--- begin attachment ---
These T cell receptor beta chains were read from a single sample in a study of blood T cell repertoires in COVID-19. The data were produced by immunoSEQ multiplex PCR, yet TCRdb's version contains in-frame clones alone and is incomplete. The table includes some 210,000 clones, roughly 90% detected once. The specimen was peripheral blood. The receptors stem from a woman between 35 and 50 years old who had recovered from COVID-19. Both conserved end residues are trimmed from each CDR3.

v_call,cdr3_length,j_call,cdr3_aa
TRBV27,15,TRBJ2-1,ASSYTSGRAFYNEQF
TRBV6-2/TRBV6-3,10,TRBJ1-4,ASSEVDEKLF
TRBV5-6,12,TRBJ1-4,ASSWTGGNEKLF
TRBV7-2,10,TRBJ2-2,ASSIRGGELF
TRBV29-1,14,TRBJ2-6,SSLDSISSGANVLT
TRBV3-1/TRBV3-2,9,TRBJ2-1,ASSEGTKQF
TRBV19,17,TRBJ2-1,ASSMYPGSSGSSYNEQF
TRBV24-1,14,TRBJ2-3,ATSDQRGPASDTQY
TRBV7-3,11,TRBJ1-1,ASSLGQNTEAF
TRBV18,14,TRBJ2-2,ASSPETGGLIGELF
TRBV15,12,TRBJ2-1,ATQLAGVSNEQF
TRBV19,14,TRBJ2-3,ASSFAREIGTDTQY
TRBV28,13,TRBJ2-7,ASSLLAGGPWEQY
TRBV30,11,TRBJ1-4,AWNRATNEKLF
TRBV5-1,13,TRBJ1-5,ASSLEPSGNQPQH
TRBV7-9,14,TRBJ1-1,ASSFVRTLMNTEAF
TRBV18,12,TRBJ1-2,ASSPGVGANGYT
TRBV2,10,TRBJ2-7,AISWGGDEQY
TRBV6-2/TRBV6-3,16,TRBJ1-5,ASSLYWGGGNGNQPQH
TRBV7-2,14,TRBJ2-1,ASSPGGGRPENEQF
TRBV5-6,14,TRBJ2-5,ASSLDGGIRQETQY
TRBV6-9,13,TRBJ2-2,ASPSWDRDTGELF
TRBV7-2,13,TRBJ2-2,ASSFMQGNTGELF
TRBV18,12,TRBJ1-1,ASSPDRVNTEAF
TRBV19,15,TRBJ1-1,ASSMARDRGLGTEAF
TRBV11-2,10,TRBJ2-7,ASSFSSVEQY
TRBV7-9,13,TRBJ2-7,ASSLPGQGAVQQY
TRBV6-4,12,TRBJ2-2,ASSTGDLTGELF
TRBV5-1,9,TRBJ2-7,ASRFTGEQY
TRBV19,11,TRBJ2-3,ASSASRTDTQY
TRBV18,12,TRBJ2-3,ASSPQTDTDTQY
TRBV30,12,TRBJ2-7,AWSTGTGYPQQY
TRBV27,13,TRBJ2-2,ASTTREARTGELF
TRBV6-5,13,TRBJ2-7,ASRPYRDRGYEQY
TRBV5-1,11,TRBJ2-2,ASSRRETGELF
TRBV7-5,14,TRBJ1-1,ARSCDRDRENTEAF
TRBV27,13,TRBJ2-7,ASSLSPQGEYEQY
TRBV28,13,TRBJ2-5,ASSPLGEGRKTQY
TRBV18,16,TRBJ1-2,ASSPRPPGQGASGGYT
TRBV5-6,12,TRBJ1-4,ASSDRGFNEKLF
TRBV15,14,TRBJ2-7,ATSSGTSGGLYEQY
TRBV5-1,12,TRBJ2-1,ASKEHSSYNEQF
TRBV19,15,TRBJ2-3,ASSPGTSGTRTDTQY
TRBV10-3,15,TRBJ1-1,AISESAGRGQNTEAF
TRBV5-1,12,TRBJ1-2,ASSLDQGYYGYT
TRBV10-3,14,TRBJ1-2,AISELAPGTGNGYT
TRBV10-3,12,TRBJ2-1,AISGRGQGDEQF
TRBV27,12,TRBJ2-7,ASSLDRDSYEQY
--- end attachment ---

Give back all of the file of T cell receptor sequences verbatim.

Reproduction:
These T cell receptor beta chains were read from a single sample in a study of blood T cell repertoires in COVID-19. The data were produced by immunoSEQ multiplex PCR, yet TCRdb's version contains in-frame clones alone and is incomplete. The table includes some 210,000 clones, roughly 90% detected once. The specimen was peripheral blood. The receptors stem from a woman between 35 and 50 years old who had recovered from COVID-19. Both conserved end residues are trimmed from each CDR3.

v_call,cdr3_length,j_call,cdr3_aa
TRBV27,15,TRBJ2-1,ASSYTSGRAFYNEQF
TRBV6-2/TRBV6-3,10,TRBJ1-4,ASSEVDEKLF
TRBV5-6,12,TRBJ1-4,ASSWTGGNEKLF
TRBV7-2,10,TRBJ2-2,ASSIRGGELF
TRBV29-1,14,TRBJ2-6,SSLDSISSGANVLT
TRBV3-1/TRBV3-2,9,TRBJ2-1,ASSEGTKQF
TRBV19,17,TRBJ2-1,ASSMYPGSSGSSYNEQF
TRBV24-1,14,TRBJ2-3,ATSDQRGPASDTQY
TRBV7-3,11,TRBJ1-1,ASSLGQNTEAF
TRBV18,14,TRBJ2-2,ASSPETGGLIGELF
TRBV15,12,TRBJ2-1,ATQLAGVSNEQF
TRBV19,14,TRBJ2-3,ASSFAREIGTDTQY
TRBV28,13,TRBJ2-7,ASSLLAGGPWEQY
TRBV30,11,TRBJ1-4,AWNRATNEKLF
TRBV5-1,13,TRBJ1-5,ASSLEPSGNQPQH
TRBV7-9,14,TRBJ1-1,ASSFVRTLMNTEAF
TRBV18,12,TRBJ1-2,ASSPGVGANGYT
TRBV2,10,TRBJ2-7,AISWGGDEQY
TRBV6-2/TRBV6-3,16,TRBJ1-5,ASSLYWGGGNGNQPQH
TRBV7-2,14,TRBJ2-1,ASSPGGGRPENEQF
TRBV5-6,14,TRBJ2-5,ASSLDGGIRQETQY
TRBV6-9,13,TRBJ2-2,ASPSWDRDTGELF
TRBV7-2,13,TRBJ2-2,ASSFMQGNTGELF
TRBV18,12,TRBJ1-1,ASSPDRVNTEAF
TRBV19,15,TRBJ1-1,ASSMARDRGLGTEAF
TRBV11-2,10,TRBJ2-7,ASSFSSVEQY
TRBV7-9,13,TRBJ2-7,ASSLPGQGAVQQY
TRBV6-4,12,TRBJ2-2,ASSTGDLTGELF
TRBV5-1,9,TRBJ2-7,ASRFTGEQY
TRBV19,11,TRBJ2-3,ASSASRTDTQY
TRBV18,12,TRBJ2-3,ASSPQTDTDTQY
TRBV30,12,TRBJ2-7,AWSTGTGYPQQY
TRBV27,13,TRBJ2-2,ASTTREARTGELF
TRBV6-5,13,TRBJ2-7,ASRPYRDRGYEQY
TRBV5-1,11,TRBJ2-2,ASSRRETGELF
TRBV7-5,14,TRBJ1-1,ARSCDRDRENTEAF
TRBV27,13,TRBJ2-7,ASSLSPQGEYEQY
TRBV28,13,TRBJ2-5,ASSPLGEGRKTQY
TRBV18,16,TRBJ1-2,ASSPRPPGQGASGGYT
TRBV5-6,12,TRBJ1-4,ASSDRGFNEKLF
TRBV15,14,TRBJ2-7,ATSSGTSGGLYEQY
TRBV5-1,12,TRBJ2-1,ASKEHSSYNEQF
TRBV19,15,TRBJ2-3,ASSPGTSGTRTDTQY
TRBV10-3,15,TRBJ1-1,AISESAGRGQNTEAF
TRBV5-1,12,TRBJ1-2,ASSLDQGYYGYT
TRBV10-3,14,TRBJ1-2,AISELAPGTGNGYT
TRBV10-3,12,TRBJ2-1,AISGRGQGDEQF
TRBV27,12,TRBJ2-7,ASSLDRDSYEQY